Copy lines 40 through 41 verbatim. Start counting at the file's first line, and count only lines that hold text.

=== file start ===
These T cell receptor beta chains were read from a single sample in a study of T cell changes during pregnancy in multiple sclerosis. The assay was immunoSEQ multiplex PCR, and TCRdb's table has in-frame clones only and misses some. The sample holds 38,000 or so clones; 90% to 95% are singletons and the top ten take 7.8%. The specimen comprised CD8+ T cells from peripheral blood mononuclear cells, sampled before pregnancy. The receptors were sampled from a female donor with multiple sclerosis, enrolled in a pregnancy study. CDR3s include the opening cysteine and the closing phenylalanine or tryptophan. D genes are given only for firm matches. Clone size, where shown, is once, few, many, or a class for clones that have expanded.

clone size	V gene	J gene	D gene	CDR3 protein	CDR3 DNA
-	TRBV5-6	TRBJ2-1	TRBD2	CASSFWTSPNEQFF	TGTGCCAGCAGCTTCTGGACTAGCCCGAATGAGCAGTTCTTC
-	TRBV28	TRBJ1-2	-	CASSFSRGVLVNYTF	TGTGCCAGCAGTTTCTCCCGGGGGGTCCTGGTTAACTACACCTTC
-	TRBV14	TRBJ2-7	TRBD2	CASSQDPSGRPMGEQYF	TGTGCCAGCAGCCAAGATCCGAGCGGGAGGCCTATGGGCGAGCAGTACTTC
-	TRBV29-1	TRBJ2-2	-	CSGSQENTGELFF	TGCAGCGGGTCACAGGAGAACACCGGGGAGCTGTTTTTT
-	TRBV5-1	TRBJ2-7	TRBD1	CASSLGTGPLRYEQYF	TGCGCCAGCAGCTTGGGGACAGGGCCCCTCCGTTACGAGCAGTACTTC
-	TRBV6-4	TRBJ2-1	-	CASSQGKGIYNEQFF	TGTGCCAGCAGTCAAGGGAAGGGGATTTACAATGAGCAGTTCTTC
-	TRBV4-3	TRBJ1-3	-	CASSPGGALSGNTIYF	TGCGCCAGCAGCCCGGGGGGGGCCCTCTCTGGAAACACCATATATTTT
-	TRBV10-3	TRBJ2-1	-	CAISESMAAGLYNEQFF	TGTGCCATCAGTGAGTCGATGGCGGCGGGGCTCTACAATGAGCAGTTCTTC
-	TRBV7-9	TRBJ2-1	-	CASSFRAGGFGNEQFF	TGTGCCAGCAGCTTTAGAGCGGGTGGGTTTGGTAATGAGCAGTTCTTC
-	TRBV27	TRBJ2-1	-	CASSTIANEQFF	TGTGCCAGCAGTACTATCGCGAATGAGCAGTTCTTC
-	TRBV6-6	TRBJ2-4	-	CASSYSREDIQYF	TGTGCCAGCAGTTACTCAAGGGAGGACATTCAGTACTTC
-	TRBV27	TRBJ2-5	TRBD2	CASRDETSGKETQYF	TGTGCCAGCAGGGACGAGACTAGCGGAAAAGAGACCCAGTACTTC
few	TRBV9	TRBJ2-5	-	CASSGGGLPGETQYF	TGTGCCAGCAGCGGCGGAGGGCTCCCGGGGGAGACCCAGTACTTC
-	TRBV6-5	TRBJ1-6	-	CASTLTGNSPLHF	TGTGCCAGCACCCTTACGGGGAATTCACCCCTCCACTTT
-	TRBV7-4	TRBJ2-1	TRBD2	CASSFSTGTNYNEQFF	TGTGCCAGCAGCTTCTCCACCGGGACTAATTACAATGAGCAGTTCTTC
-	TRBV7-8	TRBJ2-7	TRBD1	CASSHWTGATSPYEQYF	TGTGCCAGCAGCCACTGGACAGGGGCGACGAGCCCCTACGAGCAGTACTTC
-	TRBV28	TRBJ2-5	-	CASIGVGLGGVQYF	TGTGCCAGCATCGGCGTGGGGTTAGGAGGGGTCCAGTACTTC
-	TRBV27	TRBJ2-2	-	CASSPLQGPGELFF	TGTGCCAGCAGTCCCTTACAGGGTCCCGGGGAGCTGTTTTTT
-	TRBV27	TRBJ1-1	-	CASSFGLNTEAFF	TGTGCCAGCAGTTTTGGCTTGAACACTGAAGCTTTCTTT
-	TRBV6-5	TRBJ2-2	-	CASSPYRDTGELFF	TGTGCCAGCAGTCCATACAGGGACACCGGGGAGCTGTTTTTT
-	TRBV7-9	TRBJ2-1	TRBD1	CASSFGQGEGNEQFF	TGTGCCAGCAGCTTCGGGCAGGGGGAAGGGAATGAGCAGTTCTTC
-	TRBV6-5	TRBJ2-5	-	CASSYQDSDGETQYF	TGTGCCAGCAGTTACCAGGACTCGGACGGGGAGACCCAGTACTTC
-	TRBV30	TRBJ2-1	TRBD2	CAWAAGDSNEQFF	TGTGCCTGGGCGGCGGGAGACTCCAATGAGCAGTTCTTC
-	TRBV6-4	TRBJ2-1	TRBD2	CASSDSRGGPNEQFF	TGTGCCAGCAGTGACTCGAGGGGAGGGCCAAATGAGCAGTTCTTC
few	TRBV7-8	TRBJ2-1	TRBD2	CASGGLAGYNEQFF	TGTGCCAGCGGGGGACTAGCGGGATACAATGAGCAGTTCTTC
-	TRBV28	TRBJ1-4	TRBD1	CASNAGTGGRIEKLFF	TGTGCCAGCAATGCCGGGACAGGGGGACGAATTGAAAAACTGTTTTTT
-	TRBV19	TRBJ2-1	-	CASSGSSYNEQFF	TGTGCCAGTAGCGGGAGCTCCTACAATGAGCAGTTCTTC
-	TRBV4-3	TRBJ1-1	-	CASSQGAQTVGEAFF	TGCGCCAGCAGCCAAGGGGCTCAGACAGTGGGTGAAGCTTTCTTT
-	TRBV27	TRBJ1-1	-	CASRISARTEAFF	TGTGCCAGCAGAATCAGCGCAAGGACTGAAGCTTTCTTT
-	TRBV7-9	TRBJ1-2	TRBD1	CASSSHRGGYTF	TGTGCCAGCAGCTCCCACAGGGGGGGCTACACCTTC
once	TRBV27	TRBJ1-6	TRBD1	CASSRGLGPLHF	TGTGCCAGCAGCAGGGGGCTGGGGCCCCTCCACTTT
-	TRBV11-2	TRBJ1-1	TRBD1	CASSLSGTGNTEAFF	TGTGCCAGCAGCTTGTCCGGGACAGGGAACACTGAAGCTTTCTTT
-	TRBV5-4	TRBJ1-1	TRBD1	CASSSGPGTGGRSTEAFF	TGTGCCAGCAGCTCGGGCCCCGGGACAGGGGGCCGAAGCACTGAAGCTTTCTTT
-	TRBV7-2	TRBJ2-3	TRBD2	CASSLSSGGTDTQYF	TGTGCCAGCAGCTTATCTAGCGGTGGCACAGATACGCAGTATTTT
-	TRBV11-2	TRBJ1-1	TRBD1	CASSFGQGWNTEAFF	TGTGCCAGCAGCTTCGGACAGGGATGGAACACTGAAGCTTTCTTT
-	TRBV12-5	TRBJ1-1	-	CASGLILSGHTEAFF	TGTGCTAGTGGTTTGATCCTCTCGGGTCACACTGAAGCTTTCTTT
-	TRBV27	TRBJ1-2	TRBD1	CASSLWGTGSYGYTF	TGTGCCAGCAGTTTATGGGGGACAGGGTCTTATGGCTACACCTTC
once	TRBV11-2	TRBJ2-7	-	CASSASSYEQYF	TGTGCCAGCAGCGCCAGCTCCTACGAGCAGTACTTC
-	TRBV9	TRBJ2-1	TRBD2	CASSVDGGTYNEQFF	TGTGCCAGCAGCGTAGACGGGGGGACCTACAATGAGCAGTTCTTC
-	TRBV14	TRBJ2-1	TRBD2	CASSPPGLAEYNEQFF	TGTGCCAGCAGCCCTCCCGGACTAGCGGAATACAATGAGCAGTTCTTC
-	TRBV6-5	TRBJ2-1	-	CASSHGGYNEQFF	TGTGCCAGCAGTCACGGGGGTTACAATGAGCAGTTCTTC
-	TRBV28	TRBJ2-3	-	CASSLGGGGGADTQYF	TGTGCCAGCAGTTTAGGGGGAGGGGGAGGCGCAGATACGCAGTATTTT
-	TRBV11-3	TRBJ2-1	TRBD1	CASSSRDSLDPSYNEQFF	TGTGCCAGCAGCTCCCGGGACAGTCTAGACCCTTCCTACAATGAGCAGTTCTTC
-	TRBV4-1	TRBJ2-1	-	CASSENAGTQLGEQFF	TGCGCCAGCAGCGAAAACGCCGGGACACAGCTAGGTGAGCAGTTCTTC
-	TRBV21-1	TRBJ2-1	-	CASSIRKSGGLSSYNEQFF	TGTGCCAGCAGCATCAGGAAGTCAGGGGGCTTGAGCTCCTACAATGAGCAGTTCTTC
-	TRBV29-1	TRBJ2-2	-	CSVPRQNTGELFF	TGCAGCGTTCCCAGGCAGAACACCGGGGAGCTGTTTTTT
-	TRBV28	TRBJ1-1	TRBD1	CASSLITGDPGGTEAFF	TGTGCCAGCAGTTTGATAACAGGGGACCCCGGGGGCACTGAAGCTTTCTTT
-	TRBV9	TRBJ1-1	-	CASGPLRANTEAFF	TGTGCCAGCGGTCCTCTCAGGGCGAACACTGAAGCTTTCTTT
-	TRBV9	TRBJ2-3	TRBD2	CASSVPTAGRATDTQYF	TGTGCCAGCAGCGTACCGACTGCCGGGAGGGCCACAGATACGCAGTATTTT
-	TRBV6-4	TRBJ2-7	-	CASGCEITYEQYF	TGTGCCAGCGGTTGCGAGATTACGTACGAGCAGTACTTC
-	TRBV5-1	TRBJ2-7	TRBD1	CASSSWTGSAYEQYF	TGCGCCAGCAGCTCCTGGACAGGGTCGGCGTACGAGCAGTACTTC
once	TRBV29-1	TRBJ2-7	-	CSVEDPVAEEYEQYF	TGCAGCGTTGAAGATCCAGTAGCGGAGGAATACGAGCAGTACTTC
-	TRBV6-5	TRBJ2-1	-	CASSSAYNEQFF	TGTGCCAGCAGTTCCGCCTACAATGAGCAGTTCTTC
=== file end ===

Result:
once	TRBV11-2	TRBJ2-7	-	CASSASSYEQYF	TGTGCCAGCAGCGCCAGCTCCTACGAGCAGTACTTC
-	TRBV9	TRBJ2-1	TRBD2	CASSVDGGTYNEQFF	TGTGCCAGCAGCGTAGACGGGGGGACCTACAATGAGCAGTTCTTC